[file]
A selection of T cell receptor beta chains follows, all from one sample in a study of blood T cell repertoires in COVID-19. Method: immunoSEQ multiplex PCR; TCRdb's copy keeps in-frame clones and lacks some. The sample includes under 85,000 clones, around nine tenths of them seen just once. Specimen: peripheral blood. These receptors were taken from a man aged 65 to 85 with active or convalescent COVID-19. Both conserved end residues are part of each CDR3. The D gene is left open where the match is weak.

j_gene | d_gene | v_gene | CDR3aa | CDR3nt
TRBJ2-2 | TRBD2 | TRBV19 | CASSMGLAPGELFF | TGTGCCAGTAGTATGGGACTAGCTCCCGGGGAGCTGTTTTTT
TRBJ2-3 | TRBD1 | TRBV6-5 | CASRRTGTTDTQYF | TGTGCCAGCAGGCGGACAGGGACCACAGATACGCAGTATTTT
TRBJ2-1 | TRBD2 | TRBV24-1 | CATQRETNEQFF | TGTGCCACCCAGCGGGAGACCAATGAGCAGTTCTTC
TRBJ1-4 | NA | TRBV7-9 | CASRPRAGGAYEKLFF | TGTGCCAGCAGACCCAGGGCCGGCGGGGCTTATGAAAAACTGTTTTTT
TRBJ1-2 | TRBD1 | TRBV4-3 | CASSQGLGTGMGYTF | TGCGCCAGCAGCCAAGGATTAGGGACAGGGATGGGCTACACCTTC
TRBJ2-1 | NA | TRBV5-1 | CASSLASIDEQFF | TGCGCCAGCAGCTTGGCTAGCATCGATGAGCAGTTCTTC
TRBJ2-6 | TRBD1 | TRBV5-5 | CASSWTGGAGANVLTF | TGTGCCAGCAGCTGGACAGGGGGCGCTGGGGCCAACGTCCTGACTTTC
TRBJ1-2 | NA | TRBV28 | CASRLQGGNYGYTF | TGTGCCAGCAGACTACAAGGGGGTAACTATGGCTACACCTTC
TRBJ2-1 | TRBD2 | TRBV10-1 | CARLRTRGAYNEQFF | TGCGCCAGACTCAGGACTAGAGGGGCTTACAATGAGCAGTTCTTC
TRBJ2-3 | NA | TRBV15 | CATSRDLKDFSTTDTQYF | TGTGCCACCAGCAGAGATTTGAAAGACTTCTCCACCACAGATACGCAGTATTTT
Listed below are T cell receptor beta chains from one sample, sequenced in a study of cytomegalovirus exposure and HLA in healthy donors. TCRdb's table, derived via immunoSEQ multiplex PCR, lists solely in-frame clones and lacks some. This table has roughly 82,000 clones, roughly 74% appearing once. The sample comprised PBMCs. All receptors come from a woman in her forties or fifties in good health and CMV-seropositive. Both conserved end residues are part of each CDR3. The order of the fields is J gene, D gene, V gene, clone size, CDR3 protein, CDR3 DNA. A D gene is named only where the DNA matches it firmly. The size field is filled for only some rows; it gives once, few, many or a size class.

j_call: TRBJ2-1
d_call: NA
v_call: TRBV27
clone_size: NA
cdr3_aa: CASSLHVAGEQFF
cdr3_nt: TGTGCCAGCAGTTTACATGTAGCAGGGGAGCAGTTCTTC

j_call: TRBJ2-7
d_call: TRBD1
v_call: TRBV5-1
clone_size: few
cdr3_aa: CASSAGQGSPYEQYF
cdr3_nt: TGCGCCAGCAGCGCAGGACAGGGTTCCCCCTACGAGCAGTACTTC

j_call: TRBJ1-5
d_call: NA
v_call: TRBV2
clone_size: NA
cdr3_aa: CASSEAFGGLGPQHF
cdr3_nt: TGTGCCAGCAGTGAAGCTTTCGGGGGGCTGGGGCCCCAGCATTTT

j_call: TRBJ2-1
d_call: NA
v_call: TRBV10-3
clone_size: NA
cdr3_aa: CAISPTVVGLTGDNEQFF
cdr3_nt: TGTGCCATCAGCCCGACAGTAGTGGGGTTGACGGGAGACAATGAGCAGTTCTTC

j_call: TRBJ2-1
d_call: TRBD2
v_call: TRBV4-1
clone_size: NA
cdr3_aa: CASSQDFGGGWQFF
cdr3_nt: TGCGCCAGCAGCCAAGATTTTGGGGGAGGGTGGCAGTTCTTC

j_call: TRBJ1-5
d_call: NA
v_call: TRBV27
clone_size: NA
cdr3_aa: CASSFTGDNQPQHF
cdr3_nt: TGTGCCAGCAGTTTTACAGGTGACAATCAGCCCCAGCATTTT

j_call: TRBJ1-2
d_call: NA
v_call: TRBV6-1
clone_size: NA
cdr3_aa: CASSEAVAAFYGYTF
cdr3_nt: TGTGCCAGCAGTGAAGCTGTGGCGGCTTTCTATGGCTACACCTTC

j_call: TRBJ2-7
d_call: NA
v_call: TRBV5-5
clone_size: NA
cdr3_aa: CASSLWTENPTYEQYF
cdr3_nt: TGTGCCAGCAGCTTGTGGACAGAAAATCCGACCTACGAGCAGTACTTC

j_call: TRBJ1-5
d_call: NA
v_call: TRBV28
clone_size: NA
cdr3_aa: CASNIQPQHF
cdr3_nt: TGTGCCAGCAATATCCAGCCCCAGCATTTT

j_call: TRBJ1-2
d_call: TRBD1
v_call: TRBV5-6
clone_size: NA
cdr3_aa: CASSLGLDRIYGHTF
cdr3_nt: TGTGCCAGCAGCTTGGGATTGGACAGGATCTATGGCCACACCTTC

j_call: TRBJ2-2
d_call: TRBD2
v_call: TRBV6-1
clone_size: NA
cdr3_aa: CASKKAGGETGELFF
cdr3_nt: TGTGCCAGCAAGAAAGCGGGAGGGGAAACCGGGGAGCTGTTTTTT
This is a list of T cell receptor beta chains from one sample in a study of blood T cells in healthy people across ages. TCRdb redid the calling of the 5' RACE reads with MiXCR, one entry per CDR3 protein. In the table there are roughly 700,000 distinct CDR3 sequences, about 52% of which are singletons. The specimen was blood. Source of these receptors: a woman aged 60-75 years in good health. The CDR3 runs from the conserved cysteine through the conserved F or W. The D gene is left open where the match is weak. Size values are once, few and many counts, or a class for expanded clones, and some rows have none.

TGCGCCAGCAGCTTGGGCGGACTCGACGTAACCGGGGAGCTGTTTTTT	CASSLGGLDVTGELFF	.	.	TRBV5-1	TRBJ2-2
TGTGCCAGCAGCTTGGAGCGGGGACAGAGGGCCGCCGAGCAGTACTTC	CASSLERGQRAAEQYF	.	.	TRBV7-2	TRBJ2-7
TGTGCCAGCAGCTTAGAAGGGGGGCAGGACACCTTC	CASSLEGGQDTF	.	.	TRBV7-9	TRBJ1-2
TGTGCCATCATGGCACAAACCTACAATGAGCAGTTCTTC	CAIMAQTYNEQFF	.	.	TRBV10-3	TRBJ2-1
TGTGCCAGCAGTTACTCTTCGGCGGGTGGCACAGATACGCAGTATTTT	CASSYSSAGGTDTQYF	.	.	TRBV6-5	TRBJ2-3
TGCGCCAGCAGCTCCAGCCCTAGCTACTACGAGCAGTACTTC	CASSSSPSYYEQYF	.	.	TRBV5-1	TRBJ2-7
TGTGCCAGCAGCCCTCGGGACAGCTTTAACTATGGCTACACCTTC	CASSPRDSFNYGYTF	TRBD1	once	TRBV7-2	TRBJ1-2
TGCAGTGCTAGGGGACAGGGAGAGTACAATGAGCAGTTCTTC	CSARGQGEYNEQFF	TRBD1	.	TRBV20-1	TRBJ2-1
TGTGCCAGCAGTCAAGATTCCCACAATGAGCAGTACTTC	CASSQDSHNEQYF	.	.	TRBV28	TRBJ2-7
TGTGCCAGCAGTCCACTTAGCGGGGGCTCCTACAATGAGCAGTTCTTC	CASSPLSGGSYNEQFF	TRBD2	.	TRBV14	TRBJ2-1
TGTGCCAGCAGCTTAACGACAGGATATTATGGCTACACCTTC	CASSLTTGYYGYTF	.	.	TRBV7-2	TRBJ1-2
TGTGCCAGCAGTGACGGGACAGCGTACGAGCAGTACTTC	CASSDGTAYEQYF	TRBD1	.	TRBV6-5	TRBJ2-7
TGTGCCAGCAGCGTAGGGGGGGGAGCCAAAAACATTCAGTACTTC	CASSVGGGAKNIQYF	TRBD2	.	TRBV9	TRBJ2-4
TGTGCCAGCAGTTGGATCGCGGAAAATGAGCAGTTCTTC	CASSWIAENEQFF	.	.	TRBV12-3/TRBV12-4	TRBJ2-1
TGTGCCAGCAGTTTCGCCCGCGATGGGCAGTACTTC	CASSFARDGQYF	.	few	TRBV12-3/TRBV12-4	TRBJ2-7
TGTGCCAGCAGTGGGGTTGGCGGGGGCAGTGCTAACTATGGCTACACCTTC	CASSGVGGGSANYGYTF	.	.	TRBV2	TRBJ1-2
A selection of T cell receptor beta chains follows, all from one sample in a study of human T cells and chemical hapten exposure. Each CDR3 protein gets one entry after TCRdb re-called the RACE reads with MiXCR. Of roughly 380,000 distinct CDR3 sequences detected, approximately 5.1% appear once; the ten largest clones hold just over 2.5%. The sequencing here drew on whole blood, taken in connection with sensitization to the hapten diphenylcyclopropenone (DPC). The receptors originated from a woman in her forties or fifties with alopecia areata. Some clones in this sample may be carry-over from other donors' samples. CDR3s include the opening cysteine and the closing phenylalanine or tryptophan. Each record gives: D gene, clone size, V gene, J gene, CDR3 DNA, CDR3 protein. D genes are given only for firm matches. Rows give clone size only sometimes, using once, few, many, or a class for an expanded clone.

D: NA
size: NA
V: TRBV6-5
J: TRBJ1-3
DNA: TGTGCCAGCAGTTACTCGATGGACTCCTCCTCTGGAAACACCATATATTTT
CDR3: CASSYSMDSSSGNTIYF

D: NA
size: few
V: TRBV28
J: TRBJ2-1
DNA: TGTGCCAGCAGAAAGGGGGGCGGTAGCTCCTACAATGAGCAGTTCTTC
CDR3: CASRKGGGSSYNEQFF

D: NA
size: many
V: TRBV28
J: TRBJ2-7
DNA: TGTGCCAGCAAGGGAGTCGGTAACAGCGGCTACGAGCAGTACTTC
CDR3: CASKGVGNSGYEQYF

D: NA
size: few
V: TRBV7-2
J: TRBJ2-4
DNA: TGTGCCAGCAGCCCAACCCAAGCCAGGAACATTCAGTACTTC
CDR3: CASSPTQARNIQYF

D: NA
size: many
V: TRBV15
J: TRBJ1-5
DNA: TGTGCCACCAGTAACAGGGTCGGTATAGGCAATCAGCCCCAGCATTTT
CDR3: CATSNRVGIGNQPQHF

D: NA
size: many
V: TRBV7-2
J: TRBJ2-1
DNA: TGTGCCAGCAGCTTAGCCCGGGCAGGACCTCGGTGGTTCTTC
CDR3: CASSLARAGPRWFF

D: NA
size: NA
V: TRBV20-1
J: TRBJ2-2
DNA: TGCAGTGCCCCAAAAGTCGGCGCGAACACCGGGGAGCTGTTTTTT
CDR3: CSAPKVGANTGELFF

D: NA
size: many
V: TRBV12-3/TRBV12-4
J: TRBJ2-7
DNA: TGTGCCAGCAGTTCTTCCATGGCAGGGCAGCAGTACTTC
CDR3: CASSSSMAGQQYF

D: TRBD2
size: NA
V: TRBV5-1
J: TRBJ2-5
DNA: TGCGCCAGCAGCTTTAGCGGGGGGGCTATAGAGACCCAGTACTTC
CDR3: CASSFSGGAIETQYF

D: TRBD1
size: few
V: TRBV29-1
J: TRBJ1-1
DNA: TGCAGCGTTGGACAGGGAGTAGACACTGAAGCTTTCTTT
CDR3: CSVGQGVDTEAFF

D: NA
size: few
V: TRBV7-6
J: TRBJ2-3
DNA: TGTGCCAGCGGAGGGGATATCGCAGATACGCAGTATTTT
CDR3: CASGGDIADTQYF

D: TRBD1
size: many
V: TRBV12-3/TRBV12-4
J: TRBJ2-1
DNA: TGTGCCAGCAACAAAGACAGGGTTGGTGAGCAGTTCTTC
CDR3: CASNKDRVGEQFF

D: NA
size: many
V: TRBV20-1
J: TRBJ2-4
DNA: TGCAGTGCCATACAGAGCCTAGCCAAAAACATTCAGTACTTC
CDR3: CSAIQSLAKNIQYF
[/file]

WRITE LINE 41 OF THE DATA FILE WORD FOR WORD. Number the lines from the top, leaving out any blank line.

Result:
clone_size: NA